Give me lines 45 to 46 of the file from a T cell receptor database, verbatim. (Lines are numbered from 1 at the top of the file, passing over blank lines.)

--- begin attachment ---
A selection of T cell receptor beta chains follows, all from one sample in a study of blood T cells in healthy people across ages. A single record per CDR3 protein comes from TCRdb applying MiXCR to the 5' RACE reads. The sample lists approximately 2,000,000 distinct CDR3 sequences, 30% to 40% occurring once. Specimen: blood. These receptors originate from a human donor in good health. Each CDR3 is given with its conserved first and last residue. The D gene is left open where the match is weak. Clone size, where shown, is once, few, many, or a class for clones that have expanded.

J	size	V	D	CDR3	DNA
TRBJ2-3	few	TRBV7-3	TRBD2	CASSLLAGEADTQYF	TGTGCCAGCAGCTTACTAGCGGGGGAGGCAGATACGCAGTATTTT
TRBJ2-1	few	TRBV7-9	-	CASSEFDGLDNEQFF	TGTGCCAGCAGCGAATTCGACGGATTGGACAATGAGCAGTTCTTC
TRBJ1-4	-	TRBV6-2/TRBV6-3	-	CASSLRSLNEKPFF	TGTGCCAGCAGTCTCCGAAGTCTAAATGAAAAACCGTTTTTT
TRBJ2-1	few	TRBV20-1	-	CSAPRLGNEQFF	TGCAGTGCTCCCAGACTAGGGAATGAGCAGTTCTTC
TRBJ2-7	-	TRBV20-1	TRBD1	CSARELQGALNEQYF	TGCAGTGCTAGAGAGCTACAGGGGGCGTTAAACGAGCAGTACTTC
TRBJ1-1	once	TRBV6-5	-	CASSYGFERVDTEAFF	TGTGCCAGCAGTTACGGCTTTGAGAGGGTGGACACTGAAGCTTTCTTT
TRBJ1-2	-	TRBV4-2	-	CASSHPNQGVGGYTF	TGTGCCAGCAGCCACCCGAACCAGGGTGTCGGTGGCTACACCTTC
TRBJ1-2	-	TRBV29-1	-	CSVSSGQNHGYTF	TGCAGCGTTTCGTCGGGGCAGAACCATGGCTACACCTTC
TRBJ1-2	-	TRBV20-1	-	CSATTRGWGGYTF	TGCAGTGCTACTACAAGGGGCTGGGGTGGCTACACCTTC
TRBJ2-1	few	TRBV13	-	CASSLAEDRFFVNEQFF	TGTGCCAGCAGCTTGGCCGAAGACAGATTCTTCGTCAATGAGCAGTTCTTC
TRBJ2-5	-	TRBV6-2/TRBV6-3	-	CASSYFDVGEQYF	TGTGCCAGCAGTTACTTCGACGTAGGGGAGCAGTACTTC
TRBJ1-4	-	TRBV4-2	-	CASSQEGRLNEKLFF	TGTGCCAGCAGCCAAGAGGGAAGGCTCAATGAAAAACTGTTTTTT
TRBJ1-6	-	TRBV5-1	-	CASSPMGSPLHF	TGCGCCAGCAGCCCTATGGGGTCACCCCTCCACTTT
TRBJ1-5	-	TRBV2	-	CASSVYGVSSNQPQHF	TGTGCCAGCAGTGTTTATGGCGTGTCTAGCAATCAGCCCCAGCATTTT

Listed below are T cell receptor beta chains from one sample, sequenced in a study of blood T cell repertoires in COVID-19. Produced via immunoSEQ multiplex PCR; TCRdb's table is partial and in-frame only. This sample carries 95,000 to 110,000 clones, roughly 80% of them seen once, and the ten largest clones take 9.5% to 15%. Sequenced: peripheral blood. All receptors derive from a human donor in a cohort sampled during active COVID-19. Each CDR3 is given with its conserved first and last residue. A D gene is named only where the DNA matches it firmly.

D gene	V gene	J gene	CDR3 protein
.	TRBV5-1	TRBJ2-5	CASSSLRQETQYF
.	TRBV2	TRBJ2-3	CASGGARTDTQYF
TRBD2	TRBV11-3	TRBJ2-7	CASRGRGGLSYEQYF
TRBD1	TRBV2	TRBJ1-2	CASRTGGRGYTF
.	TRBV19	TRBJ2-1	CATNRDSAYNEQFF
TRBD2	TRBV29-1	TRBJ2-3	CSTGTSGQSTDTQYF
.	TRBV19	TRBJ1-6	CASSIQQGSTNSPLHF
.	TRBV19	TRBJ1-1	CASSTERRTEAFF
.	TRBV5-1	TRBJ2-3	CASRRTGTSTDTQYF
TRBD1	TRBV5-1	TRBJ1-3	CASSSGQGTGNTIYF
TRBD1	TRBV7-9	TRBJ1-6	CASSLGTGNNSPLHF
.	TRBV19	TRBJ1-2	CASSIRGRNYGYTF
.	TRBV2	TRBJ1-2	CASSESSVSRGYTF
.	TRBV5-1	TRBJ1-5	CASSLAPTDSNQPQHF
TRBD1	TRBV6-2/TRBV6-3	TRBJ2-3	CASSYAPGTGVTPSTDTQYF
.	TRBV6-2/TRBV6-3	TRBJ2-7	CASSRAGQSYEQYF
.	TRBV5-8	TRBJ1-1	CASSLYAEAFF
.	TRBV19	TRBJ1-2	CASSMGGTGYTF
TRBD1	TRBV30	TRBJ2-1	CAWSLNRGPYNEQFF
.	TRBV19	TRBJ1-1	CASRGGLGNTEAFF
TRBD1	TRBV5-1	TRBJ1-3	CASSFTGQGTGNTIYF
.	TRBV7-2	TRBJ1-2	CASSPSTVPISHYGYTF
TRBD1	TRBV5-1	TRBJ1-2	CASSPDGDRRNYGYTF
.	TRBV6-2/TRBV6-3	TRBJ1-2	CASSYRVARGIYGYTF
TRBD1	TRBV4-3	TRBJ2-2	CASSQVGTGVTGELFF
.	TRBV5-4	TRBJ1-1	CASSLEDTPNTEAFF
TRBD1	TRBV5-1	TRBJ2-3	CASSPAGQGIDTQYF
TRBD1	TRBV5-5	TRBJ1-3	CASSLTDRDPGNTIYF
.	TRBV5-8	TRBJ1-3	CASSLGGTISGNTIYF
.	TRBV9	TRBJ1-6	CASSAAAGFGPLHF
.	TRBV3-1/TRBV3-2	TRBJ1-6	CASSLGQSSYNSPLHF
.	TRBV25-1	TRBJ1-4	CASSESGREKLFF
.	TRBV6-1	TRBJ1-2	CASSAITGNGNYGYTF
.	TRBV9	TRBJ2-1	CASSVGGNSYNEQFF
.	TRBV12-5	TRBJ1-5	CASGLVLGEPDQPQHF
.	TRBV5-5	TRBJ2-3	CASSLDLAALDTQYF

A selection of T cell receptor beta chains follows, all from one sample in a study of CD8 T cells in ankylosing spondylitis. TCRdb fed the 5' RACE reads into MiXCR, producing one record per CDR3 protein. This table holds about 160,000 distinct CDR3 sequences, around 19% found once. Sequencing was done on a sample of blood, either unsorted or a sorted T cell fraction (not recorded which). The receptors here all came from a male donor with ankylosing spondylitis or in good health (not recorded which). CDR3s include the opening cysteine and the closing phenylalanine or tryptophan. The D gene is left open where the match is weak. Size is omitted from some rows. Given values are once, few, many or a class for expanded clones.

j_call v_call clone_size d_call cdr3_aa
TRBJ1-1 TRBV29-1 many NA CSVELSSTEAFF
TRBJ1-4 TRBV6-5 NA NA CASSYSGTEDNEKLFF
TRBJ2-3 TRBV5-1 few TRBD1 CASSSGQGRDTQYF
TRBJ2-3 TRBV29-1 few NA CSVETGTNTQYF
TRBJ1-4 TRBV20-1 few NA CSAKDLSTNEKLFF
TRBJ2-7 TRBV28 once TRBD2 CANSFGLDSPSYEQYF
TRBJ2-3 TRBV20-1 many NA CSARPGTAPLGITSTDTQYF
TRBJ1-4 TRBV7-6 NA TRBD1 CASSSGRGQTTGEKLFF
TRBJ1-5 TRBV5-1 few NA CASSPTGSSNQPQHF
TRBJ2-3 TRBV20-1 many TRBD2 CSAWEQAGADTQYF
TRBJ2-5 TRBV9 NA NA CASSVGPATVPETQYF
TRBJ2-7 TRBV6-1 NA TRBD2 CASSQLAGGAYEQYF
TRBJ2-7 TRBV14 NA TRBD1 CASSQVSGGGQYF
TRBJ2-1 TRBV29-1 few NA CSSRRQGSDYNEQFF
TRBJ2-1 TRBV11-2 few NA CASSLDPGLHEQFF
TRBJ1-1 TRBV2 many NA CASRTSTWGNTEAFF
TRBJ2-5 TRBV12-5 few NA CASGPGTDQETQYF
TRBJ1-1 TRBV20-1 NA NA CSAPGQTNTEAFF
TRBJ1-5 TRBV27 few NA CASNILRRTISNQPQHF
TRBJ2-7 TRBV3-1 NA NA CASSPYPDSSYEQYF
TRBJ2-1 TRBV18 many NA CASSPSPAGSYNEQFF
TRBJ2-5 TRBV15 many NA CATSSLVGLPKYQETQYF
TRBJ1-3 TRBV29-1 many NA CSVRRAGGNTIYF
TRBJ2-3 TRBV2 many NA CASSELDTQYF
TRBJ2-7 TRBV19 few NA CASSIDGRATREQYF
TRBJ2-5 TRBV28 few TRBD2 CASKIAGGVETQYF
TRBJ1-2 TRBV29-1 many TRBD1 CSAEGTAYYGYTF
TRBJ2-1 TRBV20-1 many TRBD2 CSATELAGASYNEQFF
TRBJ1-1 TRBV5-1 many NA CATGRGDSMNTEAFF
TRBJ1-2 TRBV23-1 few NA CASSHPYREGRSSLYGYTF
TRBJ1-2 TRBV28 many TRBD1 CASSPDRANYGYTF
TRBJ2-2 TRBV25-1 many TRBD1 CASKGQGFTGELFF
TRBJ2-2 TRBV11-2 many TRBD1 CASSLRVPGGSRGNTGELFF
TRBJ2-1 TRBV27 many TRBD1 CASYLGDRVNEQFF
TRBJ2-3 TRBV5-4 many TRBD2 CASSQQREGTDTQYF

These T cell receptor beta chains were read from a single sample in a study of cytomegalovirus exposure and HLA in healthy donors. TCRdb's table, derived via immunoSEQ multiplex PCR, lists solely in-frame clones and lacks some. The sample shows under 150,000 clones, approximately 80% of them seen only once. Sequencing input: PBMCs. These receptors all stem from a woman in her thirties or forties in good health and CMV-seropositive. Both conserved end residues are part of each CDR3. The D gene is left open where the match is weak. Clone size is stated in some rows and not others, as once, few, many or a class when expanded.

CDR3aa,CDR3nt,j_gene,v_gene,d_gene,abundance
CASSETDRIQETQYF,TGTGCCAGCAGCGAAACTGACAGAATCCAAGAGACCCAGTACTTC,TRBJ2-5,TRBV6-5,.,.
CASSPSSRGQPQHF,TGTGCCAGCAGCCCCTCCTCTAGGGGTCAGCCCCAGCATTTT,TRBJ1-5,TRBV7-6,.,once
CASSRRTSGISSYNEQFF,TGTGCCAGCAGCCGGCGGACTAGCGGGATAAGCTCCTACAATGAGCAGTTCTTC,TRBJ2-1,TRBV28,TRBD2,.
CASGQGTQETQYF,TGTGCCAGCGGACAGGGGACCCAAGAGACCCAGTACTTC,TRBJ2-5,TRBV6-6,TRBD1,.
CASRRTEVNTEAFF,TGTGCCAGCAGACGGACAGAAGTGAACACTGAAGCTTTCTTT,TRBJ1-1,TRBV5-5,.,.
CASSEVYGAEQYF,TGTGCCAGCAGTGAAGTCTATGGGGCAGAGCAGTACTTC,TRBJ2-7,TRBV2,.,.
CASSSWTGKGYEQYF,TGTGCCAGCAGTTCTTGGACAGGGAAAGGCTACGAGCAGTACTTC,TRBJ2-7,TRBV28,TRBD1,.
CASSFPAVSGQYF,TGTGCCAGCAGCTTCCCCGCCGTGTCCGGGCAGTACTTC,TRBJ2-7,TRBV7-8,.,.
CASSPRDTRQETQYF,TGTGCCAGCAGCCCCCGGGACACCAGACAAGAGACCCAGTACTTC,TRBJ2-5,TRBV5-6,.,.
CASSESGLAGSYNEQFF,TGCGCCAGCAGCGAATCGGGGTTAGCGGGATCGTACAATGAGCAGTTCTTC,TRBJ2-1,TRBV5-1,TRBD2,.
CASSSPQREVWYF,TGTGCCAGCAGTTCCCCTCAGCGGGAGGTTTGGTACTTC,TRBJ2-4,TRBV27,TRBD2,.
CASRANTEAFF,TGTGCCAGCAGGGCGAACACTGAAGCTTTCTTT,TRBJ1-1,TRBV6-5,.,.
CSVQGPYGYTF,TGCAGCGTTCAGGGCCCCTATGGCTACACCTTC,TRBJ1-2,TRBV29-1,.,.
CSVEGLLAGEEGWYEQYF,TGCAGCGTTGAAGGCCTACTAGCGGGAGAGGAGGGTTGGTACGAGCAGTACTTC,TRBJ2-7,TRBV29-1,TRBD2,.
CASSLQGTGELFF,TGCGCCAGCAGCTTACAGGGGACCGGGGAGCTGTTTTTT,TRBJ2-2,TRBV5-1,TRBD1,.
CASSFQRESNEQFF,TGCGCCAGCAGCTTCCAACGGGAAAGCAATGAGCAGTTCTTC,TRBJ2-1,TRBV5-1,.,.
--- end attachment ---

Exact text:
TRBD1	TRBV5-1	TRBJ2-3	CASSPAGQGIDTQYF
TRBD1	TRBV5-5	TRBJ1-3	CASSLTDRDPGNTIYF